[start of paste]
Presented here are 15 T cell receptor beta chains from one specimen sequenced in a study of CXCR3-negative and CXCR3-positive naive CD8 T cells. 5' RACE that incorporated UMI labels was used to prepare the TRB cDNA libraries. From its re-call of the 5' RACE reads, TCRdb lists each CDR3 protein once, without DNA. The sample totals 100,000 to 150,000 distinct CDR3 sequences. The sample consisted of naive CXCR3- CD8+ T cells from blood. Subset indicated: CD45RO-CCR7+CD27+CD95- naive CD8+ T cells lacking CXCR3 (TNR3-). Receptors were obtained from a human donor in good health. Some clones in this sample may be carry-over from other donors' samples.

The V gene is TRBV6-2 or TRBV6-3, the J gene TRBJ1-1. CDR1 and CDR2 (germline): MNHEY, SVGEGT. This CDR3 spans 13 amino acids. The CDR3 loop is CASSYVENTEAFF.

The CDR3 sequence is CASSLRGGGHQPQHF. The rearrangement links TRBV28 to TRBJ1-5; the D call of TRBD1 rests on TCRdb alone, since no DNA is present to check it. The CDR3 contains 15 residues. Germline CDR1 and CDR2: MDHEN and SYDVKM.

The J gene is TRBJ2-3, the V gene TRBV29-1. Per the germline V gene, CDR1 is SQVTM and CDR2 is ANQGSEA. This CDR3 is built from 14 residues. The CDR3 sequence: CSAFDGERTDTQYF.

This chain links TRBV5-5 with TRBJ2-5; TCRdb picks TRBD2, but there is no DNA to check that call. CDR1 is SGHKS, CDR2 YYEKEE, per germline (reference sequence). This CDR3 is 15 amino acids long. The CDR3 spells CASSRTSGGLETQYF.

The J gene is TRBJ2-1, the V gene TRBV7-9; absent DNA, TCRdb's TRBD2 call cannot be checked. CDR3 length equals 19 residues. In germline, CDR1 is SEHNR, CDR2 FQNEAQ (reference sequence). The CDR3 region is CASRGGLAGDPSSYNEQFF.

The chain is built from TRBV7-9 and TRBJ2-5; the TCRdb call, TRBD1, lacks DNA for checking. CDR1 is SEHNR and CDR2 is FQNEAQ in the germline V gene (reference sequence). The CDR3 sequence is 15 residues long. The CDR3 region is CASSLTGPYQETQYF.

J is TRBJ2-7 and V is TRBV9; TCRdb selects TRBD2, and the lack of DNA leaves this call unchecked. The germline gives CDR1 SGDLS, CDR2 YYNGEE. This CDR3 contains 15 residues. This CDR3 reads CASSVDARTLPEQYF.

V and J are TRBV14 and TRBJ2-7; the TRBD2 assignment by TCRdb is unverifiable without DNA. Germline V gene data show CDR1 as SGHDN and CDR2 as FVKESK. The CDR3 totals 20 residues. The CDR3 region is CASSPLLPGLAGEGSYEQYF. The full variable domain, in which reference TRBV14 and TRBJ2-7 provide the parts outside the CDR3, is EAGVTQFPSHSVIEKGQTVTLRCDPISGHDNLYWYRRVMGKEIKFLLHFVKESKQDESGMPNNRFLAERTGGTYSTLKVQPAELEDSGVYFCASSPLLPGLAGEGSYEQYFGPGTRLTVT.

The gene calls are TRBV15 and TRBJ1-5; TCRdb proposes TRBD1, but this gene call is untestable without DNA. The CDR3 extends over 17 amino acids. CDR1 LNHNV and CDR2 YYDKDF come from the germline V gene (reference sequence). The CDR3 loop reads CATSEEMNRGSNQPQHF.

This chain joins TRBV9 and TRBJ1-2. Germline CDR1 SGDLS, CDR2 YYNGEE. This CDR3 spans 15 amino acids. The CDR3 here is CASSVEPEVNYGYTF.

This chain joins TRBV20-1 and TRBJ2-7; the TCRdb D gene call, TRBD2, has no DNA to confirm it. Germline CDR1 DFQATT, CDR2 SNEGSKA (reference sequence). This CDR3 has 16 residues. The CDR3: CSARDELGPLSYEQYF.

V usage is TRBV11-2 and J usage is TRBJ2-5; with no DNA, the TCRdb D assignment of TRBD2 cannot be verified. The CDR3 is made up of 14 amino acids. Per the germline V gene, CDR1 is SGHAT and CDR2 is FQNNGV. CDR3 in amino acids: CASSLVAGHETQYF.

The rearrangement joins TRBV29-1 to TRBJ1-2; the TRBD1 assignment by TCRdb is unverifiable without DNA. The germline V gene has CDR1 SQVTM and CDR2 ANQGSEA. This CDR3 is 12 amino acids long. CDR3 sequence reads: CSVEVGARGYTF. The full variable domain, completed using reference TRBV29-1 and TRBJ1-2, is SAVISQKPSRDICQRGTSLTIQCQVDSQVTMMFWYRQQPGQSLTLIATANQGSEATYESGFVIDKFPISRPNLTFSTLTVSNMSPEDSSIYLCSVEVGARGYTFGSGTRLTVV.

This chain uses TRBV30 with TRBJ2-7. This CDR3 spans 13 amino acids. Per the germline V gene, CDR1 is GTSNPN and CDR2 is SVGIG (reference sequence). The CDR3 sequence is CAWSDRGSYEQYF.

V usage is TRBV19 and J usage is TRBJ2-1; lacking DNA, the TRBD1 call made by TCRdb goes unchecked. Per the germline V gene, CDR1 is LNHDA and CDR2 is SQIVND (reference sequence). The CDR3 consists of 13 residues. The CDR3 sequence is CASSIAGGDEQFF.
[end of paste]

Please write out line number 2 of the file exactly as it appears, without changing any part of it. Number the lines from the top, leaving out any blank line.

The V gene is TRBV6-2 or TRBV6-3, the J gene TRBJ1-1. CDR1 and CDR2 (germline): MNHEY, SVGEGT. This CDR3 spans 13 amino acids. The CDR3 loop is CASSYVENTEAFF.